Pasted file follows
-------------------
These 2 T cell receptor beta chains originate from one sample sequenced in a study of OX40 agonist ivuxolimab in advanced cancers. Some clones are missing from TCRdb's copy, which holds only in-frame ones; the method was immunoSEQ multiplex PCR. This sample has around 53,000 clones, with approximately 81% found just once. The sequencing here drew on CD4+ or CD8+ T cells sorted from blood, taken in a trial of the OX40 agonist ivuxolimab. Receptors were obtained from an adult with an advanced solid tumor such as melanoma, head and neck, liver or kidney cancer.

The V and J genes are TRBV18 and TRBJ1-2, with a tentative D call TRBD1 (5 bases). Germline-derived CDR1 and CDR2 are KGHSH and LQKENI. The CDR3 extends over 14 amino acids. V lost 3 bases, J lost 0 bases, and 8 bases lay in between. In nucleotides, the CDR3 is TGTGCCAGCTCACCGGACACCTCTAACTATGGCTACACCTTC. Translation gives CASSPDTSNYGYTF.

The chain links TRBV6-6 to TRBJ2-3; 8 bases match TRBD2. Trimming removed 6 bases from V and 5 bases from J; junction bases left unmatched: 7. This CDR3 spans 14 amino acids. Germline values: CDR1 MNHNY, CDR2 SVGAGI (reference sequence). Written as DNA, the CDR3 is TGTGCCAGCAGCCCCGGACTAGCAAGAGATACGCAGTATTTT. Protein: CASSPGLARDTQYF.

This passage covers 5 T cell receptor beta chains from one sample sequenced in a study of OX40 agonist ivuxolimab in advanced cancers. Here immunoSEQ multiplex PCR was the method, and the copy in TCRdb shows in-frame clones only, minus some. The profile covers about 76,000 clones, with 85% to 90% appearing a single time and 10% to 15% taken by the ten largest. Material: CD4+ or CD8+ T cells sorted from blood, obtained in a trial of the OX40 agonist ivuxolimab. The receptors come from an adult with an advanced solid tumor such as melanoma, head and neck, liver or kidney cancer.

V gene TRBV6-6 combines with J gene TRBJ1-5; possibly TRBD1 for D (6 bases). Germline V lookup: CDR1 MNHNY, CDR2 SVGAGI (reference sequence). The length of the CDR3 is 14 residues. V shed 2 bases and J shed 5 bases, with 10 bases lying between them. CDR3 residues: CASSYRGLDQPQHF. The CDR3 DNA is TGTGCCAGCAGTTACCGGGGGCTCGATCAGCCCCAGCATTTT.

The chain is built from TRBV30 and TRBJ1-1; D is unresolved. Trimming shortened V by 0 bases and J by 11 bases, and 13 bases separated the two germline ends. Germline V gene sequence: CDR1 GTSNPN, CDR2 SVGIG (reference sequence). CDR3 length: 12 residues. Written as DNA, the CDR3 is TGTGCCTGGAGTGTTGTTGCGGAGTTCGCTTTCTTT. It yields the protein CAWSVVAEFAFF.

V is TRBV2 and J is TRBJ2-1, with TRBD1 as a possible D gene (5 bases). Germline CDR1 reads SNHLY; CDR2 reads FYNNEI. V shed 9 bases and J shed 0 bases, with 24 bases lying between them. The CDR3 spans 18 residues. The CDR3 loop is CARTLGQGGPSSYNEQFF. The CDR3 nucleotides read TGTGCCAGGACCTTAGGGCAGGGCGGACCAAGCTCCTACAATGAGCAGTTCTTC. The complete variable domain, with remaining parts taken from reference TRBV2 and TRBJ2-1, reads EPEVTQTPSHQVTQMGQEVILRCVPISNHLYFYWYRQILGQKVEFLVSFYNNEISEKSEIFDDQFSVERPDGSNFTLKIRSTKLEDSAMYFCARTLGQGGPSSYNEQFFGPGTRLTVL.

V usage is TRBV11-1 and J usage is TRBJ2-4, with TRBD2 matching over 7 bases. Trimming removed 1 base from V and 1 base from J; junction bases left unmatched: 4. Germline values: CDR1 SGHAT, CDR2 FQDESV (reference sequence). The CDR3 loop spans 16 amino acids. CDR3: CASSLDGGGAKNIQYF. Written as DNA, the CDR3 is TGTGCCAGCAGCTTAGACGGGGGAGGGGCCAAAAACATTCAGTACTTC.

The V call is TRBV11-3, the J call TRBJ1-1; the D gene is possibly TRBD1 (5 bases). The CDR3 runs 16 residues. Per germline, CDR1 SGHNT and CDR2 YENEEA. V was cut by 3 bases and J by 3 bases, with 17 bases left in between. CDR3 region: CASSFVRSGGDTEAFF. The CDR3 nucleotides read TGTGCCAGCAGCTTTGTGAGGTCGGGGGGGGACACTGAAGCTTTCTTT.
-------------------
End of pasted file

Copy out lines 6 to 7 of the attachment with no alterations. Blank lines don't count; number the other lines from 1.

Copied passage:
The chain is built from TRBV30 and TRBJ1-1; D is unresolved. Trimming shortened V by 0 bases and J by 11 bases, and 13 bases separated the two germline ends. Germline V gene sequence: CDR1 GTSNPN, CDR2 SVGIG (reference sequence). CDR3 length: 12 residues. Written as DNA, the CDR3 is TGTGCCTGGAGTGTTGTTGCGGAGTTCGCTTTCTTT. It yields the protein CAWSVVAEFAFF.

V is TRBV2 and J is TRBJ2-1, with TRBD1 as a possible D gene (5 bases). Germline CDR1 reads SNHLY; CDR2 reads FYNNEI. V shed 9 bases and J shed 0 bases, with 24 bases lying between them. The CDR3 spans 18 residues. The CDR3 loop is CARTLGQGGPSSYNEQFF. The CDR3 nucleotides read TGTGCCAGGACCTTAGGGCAGGGCGGACCAAGCTCCTACAATGAGCAGTTCTTC. The complete variable domain, with remaining parts taken from reference TRBV2 and TRBJ2-1, reads EPEVTQTPSHQVTQMGQEVILRCVPISNHLYFYWYRQILGQKVEFLVSFYNNEISEKSEIFDDQFSVERPDGSNFTLKIRSTKLEDSAMYFCARTLGQGGPSSYNEQFFGPGTRLTVL.